Each year, January 23rd is celebrated as National Handwriting Day.
Being a fan of handwritten notes, cards and letters, especially in this era of digital everything and instant communication, I had to share this little-known holiday.
Declared by the Writing Instrument Manufacturers Association in 1977 “to acknowledge the history and influence of penmanship,” January 23rd was chosen as it’s John Hancock’s birthday. Hancock, of course, is famous not only as the U.S. Declaration of Independence’s first signer, but also for making his signature so large and bold that the British king wouldn’t need glasses to read it.
I grew up writing letters to my grandparents, aunt and cousins who lived in Europe — phone calls were expensive and reserved for holidays and birthdays — and still remember the joy of seeing a blue “par avion” (thin paper to keep the weight down for sending via airmail) envelope in the mailbox knowing that Nan had sent another letter catching me up on everything.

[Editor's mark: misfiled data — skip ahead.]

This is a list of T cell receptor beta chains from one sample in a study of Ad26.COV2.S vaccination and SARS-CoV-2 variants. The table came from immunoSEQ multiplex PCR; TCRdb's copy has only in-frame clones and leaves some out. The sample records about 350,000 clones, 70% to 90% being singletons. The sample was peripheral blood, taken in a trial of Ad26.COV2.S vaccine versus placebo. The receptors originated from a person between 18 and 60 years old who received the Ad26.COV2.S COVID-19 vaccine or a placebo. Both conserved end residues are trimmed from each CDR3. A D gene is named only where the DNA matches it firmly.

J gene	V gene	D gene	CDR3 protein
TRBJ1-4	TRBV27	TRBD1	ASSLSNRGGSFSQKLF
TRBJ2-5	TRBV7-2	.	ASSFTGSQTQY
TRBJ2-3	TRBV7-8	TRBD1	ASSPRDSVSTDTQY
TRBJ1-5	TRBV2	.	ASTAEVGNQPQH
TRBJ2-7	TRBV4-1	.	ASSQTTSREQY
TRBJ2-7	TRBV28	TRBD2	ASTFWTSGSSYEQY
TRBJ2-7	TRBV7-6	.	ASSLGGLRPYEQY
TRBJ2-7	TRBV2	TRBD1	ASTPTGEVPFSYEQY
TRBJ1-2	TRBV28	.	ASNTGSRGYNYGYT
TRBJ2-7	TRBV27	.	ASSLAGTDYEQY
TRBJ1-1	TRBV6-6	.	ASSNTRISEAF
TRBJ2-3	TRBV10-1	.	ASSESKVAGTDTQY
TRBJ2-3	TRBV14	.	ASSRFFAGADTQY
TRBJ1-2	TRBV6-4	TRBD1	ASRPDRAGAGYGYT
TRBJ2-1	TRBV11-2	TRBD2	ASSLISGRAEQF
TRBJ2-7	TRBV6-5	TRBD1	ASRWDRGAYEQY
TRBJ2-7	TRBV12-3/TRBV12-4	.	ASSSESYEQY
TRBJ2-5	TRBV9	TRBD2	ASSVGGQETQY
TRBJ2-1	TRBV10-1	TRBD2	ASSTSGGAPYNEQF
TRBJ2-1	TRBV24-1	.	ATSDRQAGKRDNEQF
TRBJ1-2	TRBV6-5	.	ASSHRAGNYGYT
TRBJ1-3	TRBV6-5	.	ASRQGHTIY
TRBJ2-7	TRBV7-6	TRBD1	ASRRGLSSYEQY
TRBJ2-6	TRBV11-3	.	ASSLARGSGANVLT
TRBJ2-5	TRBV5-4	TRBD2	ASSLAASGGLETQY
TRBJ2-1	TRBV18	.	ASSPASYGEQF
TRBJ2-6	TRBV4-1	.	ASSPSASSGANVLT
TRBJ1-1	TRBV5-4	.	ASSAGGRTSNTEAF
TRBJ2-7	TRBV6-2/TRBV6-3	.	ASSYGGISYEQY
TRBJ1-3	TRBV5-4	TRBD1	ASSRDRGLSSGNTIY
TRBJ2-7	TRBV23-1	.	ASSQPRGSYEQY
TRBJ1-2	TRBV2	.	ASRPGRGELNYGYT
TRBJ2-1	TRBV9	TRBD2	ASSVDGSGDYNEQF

To this day, I still prefer handwriting as there’s just something about the transfer of energy from me to pen to paper knowing that energy will be received by the recipient — no email can do that! And who doesn’t love finding an unexpected letter, card or note in the mailbox?!?!
Simple steps to sending handwritten notes
To keep it simple for me to send notes, I keep a stack of notecards, birthday and other cards, next to my desk with pre-stamped envelopes. When something comes up, I grab the appropriate card and jot a note.
And, for birthdays, they’re in my calendar a week before the day with the person’s name and address so it’s easy peasy to write a card and have it received on time.
I also love to read paper magazines and keep a stack of stamped envelopes on my coffee table so I can easily rip out and article, jot a “thought of you” or whatever’s appropriate and off it goes.
I mail at least one handwritten card/note each day. No agenda, simply to connect and, ideally, make someone smile.
Who will you send a note to today?